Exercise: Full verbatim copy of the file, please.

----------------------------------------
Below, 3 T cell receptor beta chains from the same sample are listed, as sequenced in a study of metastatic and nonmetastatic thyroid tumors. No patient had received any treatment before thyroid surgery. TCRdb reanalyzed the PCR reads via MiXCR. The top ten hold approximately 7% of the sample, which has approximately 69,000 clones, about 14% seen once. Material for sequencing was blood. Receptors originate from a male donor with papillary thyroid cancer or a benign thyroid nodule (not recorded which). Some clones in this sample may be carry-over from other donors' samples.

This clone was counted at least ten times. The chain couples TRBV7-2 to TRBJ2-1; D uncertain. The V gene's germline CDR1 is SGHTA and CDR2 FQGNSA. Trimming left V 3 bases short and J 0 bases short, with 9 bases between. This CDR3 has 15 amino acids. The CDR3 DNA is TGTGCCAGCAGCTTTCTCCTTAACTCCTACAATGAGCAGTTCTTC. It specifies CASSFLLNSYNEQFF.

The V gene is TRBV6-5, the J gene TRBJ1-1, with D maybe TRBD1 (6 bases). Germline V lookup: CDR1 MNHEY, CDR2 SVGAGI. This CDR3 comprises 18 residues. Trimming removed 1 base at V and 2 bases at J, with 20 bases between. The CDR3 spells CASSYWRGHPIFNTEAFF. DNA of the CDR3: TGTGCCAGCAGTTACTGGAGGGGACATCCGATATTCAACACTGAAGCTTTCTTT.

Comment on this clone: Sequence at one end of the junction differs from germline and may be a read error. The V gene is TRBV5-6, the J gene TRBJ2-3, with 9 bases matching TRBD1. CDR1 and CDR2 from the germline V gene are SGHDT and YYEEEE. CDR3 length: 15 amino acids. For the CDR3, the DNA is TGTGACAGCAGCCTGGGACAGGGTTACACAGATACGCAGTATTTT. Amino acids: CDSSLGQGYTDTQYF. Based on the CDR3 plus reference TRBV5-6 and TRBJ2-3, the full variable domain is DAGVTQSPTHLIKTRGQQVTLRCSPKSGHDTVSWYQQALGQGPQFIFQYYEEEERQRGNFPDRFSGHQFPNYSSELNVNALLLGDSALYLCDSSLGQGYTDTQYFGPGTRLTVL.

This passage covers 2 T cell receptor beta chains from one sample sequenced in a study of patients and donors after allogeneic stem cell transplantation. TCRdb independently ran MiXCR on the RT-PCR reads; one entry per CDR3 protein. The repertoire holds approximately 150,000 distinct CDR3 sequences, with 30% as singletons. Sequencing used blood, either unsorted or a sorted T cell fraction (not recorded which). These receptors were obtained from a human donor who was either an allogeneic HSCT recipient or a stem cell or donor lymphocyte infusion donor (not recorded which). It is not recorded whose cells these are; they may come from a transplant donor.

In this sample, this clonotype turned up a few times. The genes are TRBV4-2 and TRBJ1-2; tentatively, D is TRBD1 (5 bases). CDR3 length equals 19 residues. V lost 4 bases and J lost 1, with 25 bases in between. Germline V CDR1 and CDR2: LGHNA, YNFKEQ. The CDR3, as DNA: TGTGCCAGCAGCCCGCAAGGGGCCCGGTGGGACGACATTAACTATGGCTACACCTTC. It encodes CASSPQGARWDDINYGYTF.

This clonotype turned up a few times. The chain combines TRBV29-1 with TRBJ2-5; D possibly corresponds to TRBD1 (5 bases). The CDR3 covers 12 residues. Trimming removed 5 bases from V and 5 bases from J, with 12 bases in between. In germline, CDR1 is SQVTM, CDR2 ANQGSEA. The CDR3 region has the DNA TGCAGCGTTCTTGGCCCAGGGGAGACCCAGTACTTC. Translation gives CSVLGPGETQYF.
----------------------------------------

Below, 3 T cell receptor beta chains from the same sample are listed, as sequenced in a study of metastatic and nonmetastatic thyroid tumors. No patient had received any treatment before thyroid surgery. TCRdb reanalyzed the PCR reads via MiXCR. The top ten hold approximately 7% of the sample, which has approximately 69,000 clones, about 14% seen once. Material for sequencing was blood. Receptors originate from a male donor with papillary thyroid cancer or a benign thyroid nodule (not recorded which). Some clones in this sample may be carry-over from other donors' samples.

This clone was counted at least ten times. The chain couples TRBV7-2 to TRBJ2-1; D uncertain. The V gene's germline CDR1 is SGHTA and CDR2 FQGNSA. Trimming left V 3 bases short and J 0 bases short, with 9 bases between. This CDR3 has 15 amino acids. The CDR3 DNA is TGTGCCAGCAGCTTTCTCCTTAACTCCTACAATGAGCAGTTCTTC. It specifies CASSFLLNSYNEQFF.

The V gene is TRBV6-5, the J gene TRBJ1-1, with D maybe TRBD1 (6 bases). Germline V lookup: CDR1 MNHEY, CDR2 SVGAGI. This CDR3 comprises 18 residues. Trimming removed 1 base at V and 2 bases at J, with 20 bases between. The CDR3 spells CASSYWRGHPIFNTEAFF. DNA of the CDR3: TGTGCCAGCAGTTACTGGAGGGGACATCCGATATTCAACACTGAAGCTTTCTTT.

Comment on this clone: Sequence at one end of the junction differs from germline and may be a read error. The V gene is TRBV5-6, the J gene TRBJ2-3, with 9 bases matching TRBD1. CDR1 and CDR2 from the germline V gene are SGHDT and YYEEEE. CDR3 length: 15 amino acids. For the CDR3, the DNA is TGTGACAGCAGCCTGGGACAGGGTTACACAGATACGCAGTATTTT. Amino acids: CDSSLGQGYTDTQYF. Based on the CDR3 plus reference TRBV5-6 and TRBJ2-3, the full variable domain is DAGVTQSPTHLIKTRGQQVTLRCSPKSGHDTVSWYQQALGQGPQFIFQYYEEEERQRGNFPDRFSGHQFPNYSSELNVNALLLGDSALYLCDSSLGQGYTDTQYFGPGTRLTVL.

This passage covers 2 T cell receptor beta chains from one sample sequenced in a study of patients and donors after allogeneic stem cell transplantation. TCRdb independently ran MiXCR on the RT-PCR reads; one entry per CDR3 protein. The repertoire holds approximately 150,000 distinct CDR3 sequences, with 30% as singletons. Sequencing used blood, either unsorted or a sorted T cell fraction (not recorded which). These receptors were obtained from a human donor who was either an allogeneic HSCT recipient or a stem cell or donor lymphocyte infusion donor (not recorded which). It is not recorded whose cells these are; they may come from a transplant donor.

In this sample, this clonotype turned up a few times. The genes are TRBV4-2 and TRBJ1-2; tentatively, D is TRBD1 (5 bases). CDR3 length equals 19 residues. V lost 4 bases and J lost 1, with 25 bases in between. Germline V CDR1 and CDR2: LGHNA, YNFKEQ. The CDR3, as DNA: TGTGCCAGCAGCCCGCAAGGGGCCCGGTGGGACGACATTAACTATGGCTACACCTTC. It encodes CASSPQGARWDDINYGYTF.

This clonotype turned up a few times. The chain combines TRBV29-1 with TRBJ2-5; D possibly corresponds to TRBD1 (5 bases). The CDR3 covers 12 residues. Trimming removed 5 bases from V and 5 bases from J, with 12 bases in between. In germline, CDR1 is SQVTM, CDR2 ANQGSEA. The CDR3 region has the DNA TGCAGCGTTCTTGGCCCAGGGGAGACCCAGTACTTC. Translation gives CSVLGPGETQYF.